What are summary judgment motions? Are they effective in wrongful dismissal cases? A recent decision of the Ontario Court of Appeal in Arnone v. Best Theratronics Ltd. has provided some helpful guidance for those who would like to use this process.
A summary judgment is a motion for judgment that bypasses the need for a trial. It can be used where there is no “genuine issue” that requires a trial. It can often allow parties to save time and legal costs and has been used quite often in Ontario more recently in non-cause wrongful dismissal cases.
The case involved a 53 year old employee who was dismissed without cause after 31 years. After the parties could not come to a mutually agreeable severance arrangement, the employee sued for wrongful dismissal. Rather than proceed to a trial, he brought a summary judgment motion in the Ontario Superior Court. Although this process allows parties to bypass some of the more expensive procedures in other litigation cases, including extensive examinations for discovery, motions and a trial, it can still be a costly process. Here there were cross examinations on affidavits filed in preparation for the summary judgment.
The motions judge hearing the case initially made a number of findings and awards that were challenged on appeal to the Court of Appeal. For purposes of this note, I wanted to highlight some key findings of the Court of Appeal, which are relevant and helpful to future litigants.
1. Summary Judgment is a Great Process for Without Cause Wrongful Dismissal Cases
The Court of Appeal had little trouble concluding that there were no “genuine issues requiring a trial.” It noted that “a straight-forward claim for wrongful dismissal without cause, such as the present one, strikes me as the type of case usually amenable to a Rule 20 summary judgment motion.” The defendant tried to resist the motion by arguing that it was unclear whether the plaintiff was a customer service specialist or a manager. The defendant argued that this issue required a trial. The Court of Appeal held that there was no issue requiring a trial. It also noted that, in any event, “character of employment” is a “factor of declining importance.” In other words, the factors that are far more important to consider include a dismissed employee’s age and length of service rather than the actual position that the person held.
2. Reasonable Notice
The motions judge awarded the plaintiff a notice period of 16.8 months since that was the amount of time that the plaintiff needed to bridge his pension. The Court held that this was an incorrect approach. However, the Court increased the notice period to 22 months, upholding the alternate finding that the motions judge had made. The defendant argued at the Court of Appeal that the notice period should have been 14.4 weeks. This position was roundly rejected and the Court of Appeal held that 22 months was “within the acceptable range of notice periods for employees in circumstances similar to the plaintiff.”
3. What About Mitigation?
The Court of Appeal confirmed that any money earned by a dismissed employee during the applicable notice period is to be deducted from the amount that the employer is ordered to pay for the applicable notice period. There is little new here as this is a statement of well settled law. If the plaintiff starts earning a higher income during the applicable notice period, this decision suggests that the plaintiff could actually lose money by having a longer notice period. However, the notice period in this case ensured a full pension for the plaintiff.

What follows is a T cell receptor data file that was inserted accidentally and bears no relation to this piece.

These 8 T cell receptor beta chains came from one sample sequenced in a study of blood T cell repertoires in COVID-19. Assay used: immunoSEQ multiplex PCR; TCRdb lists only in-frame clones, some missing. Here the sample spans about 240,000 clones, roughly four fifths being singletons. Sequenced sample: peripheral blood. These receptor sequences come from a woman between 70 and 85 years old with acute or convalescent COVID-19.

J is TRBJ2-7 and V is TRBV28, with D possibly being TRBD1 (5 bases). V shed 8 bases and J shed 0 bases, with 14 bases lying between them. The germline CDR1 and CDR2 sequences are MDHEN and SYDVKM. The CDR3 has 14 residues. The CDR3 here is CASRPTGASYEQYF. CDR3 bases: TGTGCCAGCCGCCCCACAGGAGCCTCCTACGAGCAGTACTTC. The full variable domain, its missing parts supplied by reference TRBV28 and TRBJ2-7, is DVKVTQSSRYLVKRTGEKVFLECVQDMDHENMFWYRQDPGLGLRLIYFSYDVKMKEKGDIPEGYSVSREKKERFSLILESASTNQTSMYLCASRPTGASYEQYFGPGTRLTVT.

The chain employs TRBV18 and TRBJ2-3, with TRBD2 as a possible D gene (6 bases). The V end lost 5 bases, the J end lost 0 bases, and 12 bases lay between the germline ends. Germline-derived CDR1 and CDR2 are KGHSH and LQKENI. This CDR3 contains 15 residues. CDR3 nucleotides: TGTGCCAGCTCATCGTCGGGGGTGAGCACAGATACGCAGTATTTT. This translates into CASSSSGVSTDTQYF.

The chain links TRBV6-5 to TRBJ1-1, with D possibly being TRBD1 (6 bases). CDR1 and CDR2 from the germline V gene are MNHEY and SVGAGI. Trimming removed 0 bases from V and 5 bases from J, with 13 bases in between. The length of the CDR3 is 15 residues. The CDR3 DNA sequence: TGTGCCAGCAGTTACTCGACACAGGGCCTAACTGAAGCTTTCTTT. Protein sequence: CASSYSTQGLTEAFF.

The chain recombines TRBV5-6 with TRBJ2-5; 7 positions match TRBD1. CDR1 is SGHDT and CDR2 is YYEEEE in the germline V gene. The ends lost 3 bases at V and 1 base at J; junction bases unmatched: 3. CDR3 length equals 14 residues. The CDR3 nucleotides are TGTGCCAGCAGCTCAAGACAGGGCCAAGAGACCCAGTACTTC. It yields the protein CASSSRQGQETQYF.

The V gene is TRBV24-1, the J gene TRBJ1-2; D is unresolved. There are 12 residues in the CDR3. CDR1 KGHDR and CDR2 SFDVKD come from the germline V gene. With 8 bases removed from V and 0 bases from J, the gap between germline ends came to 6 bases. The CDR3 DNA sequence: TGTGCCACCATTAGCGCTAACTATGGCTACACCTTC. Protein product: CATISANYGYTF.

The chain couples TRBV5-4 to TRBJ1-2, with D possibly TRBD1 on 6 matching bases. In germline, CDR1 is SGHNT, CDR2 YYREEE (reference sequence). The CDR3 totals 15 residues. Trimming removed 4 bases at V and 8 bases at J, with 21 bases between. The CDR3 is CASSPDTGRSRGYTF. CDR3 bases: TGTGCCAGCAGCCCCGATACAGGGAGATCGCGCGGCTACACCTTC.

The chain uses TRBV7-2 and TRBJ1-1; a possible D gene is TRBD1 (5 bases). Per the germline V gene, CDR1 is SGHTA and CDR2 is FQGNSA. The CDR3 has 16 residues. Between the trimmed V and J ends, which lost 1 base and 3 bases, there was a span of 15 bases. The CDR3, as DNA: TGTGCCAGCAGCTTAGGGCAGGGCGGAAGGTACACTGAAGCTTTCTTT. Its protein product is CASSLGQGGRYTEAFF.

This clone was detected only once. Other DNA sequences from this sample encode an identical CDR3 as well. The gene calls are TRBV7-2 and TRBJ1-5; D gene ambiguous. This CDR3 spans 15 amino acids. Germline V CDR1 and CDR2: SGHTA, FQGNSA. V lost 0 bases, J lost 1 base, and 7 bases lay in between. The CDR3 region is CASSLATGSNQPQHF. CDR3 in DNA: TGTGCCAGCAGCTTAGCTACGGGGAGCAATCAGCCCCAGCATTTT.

4. Pension Benefits
Dismissed employees are entitled to the “present value of the loss of pension benefits during the notice period.” This calculations should be performed by an actuary. In this case, the assessment of $65,000 as the pension loss by an expert actuary was not challenged.
There were two other issues in this case that are less commonly contested. The plaintiff was awarded a “retiring allowance of 30 weeks’ pay” based on a company policy that provided a retiring allowance of one week’s pay per year to retiring employees. The court held that the “retiring allowance” policy did not clearly exempt dismissed employees from receiving the retiring allowance. This allowance was payable in addition to the other wrongful dismissal damages.
It is also worth noting that the motions court made a cost award of $52,280 on this summary judgment motion. The cost award was challenged by the plaintiff, who had apparently made an official “Offer to Settle” before the motion that was not seen by the motions court judge after the issue of liability was determined. The plaintiff wanted to argue that he would be entitled to costs on a higher scale as a result of having submitted valid offers to settle before the motion. Moreover, there would still be further costs to be awarded as a result of this appeal. The Court of Appeal agreed that the issue of costs should be reexamined in light of the offers.
The end result is that this was certainly not an inexpensive summary judgment motion. While it is true that the parties avoided many days of trial, there were still affidavits, cross examinations and submissions. Nevertheless, the process seems to have worked out quite well for the plaintiff, on paper at least, who was ultimately awarded 22 months’ pay less any amounts earned during that period, a retiring allowance equal to 30 weeks’ pay, pension damages of $65,000 and a significant costs award.
Plaintiffs who have been dismissed without cause and provided with a low ball offer may be well advised to consider a summary judgment motion as the best way to advance a wrongful dismissal claim through the legal process.